We are steadfast in our prediction that the global oil market is rebalancing. Reports of tightening global oil and product inventory should allow this market to stand tall to normal seasonal weakness. Still, we may have to use some defensive strategies in the short term to overcome some short-term negative bias. Despite reports of rising OPEC put non-Opec compliance to cuts is the highest it’s ever been. OPEC compliance over the length of the agreement is also the best it’s ever been.
Reuters reports that “The leaders of Saudi Arabia and Russia, the world’s biggest oil exporters, are expected to discuss cooperation on oil production and differences over Syria and Iran on Thursday during the first visit to Moscow by a reigning Saudi Monarch. A slew of investment deals, including on a liquefied natural gas project and petrochemical plants, could also be signed during King Salman’s trip and plans for a $1-billion fund to invest in energy projects are likely to be finalized. The visit, including talks in the Kremlin with President Vladimir Putin, reflects a rapid deepening of ties between Russia and Saudi Arabia, driven by a mutual need to stem a drop in global oil prices.”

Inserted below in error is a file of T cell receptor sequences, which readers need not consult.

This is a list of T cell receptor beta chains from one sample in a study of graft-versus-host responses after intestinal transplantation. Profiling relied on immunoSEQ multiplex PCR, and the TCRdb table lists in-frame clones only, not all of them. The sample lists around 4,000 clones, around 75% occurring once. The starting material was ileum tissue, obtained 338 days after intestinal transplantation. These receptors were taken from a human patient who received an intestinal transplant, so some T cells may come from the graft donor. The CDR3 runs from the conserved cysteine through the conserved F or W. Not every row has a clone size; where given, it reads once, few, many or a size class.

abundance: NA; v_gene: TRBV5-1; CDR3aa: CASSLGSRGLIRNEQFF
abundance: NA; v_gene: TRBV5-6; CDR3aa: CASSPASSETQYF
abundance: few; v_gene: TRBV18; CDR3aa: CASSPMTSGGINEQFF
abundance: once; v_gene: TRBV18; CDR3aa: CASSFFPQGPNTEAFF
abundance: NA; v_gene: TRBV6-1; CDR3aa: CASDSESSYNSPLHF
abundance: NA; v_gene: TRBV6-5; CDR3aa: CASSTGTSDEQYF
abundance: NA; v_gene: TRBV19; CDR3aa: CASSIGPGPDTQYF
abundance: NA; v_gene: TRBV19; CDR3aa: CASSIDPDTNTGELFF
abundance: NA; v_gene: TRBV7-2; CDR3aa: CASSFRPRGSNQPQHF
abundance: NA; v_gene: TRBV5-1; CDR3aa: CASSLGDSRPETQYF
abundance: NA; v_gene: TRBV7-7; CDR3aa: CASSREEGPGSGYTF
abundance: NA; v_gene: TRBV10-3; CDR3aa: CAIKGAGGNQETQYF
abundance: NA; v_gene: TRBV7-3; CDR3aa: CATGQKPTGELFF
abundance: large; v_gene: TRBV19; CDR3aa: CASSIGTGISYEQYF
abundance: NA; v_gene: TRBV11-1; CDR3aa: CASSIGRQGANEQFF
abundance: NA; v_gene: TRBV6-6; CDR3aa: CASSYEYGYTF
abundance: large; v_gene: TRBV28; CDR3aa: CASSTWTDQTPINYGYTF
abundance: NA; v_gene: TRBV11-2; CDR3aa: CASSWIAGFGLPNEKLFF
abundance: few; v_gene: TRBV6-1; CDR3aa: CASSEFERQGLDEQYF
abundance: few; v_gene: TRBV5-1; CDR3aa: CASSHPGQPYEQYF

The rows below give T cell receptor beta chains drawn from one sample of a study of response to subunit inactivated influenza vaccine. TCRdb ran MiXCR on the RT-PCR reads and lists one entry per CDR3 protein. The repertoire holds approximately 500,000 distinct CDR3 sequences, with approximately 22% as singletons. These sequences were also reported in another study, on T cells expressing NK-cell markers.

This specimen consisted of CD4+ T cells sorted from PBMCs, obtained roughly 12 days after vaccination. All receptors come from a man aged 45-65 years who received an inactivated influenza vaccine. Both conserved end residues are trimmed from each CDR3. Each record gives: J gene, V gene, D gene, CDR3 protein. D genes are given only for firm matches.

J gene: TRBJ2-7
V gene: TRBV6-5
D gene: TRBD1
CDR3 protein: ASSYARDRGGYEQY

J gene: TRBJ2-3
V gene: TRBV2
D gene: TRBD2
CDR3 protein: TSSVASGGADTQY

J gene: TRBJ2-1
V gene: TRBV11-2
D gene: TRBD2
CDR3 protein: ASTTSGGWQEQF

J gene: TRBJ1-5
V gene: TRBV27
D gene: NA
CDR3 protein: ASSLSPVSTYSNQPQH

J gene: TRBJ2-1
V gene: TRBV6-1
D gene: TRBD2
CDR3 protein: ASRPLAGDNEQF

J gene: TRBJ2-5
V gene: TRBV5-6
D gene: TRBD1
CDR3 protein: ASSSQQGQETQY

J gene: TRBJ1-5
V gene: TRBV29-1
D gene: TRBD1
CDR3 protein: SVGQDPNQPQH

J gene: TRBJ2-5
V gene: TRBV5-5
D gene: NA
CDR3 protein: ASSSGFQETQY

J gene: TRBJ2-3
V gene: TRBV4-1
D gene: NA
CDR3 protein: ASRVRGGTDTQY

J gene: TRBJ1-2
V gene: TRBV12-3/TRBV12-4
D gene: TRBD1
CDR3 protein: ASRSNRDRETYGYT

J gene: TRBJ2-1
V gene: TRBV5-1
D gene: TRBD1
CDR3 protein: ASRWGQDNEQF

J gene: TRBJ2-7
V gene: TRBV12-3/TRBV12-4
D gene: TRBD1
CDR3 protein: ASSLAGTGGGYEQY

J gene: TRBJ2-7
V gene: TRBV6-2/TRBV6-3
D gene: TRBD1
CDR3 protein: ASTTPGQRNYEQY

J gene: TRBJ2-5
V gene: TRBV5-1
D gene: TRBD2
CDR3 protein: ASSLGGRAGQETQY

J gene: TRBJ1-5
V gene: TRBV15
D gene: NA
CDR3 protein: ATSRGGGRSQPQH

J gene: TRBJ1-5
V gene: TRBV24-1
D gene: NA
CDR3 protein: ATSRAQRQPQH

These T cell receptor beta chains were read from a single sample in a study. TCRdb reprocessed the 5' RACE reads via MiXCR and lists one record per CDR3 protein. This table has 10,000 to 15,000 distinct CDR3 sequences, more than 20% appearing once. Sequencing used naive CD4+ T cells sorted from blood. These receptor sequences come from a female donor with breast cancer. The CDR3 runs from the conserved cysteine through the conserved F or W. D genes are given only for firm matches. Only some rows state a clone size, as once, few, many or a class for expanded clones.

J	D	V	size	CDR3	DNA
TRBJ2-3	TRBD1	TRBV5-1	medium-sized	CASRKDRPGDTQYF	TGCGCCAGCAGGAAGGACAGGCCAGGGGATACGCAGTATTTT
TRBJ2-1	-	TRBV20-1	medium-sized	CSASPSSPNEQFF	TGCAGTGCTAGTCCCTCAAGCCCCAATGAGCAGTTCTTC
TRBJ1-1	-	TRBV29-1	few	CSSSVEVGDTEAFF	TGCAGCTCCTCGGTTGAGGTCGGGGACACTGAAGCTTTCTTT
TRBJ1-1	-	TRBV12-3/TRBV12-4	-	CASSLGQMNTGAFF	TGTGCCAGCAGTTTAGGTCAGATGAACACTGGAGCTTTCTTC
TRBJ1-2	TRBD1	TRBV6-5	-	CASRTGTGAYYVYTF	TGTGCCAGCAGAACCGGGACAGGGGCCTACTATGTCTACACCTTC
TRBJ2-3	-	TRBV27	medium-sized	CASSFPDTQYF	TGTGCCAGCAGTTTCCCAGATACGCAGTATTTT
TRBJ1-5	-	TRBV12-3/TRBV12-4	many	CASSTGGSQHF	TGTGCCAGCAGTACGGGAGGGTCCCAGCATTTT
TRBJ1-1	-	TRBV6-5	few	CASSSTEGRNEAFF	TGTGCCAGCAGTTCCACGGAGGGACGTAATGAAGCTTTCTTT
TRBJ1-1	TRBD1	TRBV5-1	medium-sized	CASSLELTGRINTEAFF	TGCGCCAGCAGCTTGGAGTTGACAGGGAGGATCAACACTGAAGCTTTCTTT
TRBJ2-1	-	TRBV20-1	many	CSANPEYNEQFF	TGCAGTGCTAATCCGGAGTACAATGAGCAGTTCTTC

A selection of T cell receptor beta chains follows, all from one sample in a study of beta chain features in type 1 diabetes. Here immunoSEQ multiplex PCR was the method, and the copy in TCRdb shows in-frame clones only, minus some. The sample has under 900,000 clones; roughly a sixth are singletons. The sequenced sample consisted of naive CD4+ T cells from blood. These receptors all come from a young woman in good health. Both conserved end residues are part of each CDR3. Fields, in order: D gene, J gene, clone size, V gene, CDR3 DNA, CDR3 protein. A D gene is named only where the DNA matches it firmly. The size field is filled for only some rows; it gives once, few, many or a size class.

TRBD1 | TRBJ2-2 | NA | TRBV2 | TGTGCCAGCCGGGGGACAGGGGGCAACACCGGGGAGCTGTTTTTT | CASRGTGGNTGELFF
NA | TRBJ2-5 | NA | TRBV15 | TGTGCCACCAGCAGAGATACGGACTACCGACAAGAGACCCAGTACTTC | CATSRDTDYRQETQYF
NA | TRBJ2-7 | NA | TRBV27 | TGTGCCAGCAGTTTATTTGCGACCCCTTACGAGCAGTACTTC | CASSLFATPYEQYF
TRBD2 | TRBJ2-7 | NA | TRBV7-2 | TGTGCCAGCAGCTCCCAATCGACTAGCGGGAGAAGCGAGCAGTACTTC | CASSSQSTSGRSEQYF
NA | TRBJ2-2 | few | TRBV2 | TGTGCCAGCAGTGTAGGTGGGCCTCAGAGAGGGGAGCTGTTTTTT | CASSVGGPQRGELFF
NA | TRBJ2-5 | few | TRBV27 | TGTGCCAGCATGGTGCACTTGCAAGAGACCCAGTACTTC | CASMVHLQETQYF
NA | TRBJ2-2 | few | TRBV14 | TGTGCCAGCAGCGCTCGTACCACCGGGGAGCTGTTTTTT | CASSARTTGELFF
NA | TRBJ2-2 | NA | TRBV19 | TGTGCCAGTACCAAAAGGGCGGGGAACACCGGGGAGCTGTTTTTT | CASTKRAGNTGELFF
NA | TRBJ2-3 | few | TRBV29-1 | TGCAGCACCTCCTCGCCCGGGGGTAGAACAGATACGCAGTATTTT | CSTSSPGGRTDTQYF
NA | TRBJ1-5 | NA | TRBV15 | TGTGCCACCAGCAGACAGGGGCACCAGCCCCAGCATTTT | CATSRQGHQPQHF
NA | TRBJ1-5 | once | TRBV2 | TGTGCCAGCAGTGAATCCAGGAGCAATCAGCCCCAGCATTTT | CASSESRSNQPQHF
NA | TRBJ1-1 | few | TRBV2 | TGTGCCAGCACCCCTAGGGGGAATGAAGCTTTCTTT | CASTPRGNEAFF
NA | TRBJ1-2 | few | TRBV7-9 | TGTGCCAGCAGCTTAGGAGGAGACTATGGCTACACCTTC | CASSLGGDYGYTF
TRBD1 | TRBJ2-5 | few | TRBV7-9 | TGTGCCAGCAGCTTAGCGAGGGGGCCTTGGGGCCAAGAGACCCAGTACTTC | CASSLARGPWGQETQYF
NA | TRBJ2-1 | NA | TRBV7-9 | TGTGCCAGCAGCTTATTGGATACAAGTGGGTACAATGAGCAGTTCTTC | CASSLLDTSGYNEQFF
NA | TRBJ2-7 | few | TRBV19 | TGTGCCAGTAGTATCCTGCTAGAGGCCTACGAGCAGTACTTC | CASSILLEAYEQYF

Andrew Weissman, of EBW AnalyticsGroup, reports that the November 2017 natural gas contract reached a 16-month low as spot market demand plunged 5.3 Bcf/d week-over-week—pulling cash market prices to as low as $2.72/MMBtu on Tuesday. It remains uncertain when sufficient support will materialize to prevent additional declines, but a further slide cannot be ruled out. The next two EIA Weekly Storage Reports, however, are projected to wipe out the existing storage surplus vs. the five-year average, providing support for NYMEX natural gas futures. At Tuesday’s gas closing prices, the storage deficit vs. the five-year average may approach 200 Bcf by the end of the year in WDT’s most-likely weather scenario—despite rampant Lower 48 production growth.